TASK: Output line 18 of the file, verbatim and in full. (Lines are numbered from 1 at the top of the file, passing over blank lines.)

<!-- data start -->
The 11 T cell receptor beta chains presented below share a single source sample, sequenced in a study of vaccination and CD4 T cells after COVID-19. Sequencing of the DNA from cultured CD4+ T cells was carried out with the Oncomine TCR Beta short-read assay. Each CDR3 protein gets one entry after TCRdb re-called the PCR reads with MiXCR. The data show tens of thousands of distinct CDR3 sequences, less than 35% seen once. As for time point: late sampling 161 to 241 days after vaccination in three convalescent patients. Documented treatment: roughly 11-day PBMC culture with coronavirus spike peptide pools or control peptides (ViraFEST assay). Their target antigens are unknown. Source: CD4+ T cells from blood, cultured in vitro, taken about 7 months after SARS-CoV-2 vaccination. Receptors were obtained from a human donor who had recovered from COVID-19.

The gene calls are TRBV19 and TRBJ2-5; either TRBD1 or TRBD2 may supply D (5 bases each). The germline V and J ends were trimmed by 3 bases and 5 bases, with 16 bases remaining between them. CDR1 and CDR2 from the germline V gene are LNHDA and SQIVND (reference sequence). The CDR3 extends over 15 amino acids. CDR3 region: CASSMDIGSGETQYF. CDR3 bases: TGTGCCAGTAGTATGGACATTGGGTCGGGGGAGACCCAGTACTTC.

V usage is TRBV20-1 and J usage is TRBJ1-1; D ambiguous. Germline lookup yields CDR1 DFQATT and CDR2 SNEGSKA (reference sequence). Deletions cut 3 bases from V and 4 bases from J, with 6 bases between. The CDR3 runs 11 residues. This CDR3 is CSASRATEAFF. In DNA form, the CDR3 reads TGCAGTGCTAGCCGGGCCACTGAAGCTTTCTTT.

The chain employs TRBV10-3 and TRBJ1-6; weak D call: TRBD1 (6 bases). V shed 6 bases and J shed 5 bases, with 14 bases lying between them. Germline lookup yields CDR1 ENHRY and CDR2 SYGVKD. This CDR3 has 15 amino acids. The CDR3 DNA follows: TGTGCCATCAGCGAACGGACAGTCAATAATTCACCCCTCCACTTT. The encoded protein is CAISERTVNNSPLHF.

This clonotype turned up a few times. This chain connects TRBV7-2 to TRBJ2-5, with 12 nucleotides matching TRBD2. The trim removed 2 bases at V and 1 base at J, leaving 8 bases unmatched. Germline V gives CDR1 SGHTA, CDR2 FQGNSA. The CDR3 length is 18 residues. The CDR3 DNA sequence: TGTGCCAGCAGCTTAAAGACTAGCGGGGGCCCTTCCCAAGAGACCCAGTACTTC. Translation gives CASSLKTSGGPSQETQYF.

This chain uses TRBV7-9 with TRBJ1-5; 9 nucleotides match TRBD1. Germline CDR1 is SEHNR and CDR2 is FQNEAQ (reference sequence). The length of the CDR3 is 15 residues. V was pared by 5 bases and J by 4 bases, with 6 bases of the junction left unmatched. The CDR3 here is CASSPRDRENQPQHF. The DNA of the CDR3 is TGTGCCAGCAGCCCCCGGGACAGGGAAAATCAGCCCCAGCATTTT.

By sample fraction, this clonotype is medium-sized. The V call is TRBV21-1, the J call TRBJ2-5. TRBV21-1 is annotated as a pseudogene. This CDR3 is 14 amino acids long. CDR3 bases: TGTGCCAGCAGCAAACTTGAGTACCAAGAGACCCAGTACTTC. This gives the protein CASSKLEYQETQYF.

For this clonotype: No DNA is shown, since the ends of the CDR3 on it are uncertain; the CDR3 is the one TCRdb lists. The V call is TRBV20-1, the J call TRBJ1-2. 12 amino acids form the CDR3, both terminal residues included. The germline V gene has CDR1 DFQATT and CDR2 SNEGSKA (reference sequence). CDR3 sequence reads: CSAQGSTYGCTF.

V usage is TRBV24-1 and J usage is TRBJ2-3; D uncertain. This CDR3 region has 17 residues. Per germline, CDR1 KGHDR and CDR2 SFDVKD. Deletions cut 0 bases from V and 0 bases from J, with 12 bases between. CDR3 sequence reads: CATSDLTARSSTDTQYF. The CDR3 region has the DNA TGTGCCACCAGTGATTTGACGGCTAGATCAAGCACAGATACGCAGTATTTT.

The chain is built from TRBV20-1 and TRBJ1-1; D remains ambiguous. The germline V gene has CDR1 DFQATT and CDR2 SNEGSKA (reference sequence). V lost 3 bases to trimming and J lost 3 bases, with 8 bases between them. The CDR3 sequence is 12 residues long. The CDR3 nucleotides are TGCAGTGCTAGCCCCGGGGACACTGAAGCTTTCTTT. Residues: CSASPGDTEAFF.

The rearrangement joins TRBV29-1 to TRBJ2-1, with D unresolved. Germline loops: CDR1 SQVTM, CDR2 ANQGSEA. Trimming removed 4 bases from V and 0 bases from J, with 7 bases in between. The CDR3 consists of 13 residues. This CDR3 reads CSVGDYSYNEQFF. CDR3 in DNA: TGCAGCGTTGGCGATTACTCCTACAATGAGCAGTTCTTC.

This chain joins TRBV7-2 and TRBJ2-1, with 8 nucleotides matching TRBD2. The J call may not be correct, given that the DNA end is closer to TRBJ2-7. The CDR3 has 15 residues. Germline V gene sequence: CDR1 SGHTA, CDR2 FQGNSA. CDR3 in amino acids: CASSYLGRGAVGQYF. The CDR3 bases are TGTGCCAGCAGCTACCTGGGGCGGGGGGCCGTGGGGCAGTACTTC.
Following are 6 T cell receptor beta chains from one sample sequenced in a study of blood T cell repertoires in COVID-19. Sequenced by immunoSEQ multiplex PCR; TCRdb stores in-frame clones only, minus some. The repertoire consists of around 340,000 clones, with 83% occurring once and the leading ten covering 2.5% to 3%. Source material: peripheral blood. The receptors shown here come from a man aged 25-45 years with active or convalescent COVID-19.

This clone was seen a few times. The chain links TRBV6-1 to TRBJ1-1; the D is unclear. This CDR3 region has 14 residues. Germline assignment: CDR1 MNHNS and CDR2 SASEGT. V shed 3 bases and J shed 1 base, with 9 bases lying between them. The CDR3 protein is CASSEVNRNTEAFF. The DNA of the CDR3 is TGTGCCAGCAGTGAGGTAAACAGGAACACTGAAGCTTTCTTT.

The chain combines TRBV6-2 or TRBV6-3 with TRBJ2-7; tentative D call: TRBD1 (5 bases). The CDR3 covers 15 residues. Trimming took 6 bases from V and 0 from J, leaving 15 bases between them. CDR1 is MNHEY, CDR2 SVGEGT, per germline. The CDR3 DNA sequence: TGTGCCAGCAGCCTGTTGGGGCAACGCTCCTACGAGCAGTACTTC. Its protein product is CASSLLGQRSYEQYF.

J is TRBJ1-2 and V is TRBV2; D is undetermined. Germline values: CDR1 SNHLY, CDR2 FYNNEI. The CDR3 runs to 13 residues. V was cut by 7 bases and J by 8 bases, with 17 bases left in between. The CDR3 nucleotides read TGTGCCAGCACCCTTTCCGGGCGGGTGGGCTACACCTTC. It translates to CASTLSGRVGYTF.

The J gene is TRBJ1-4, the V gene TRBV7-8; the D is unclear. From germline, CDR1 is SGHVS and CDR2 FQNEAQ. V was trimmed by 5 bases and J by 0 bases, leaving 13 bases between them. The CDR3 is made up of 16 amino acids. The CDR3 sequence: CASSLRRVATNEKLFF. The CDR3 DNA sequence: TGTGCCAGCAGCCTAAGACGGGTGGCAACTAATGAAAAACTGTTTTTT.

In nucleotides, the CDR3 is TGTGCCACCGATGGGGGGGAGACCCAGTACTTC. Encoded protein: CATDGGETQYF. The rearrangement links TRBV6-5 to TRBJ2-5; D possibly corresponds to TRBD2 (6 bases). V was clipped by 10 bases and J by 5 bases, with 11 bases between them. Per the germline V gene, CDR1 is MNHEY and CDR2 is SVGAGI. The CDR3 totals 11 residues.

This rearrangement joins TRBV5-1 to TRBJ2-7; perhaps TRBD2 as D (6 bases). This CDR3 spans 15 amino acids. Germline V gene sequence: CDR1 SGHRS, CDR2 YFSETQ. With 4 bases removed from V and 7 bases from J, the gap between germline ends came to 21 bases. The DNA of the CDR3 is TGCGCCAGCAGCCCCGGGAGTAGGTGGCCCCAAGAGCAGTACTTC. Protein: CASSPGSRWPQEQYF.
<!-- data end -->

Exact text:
In nucleotides, the CDR3 is TGTGCCACCGATGGGGGGGAGACCCAGTACTTC. Encoded protein: CATDGGETQYF. The rearrangement links TRBV6-5 to TRBJ2-5; D possibly corresponds to TRBD2 (6 bases). V was clipped by 10 bases and J by 5 bases, with 11 bases between them. Per the germline V gene, CDR1 is MNHEY and CDR2 is SVGAGI. The CDR3 totals 11 residues.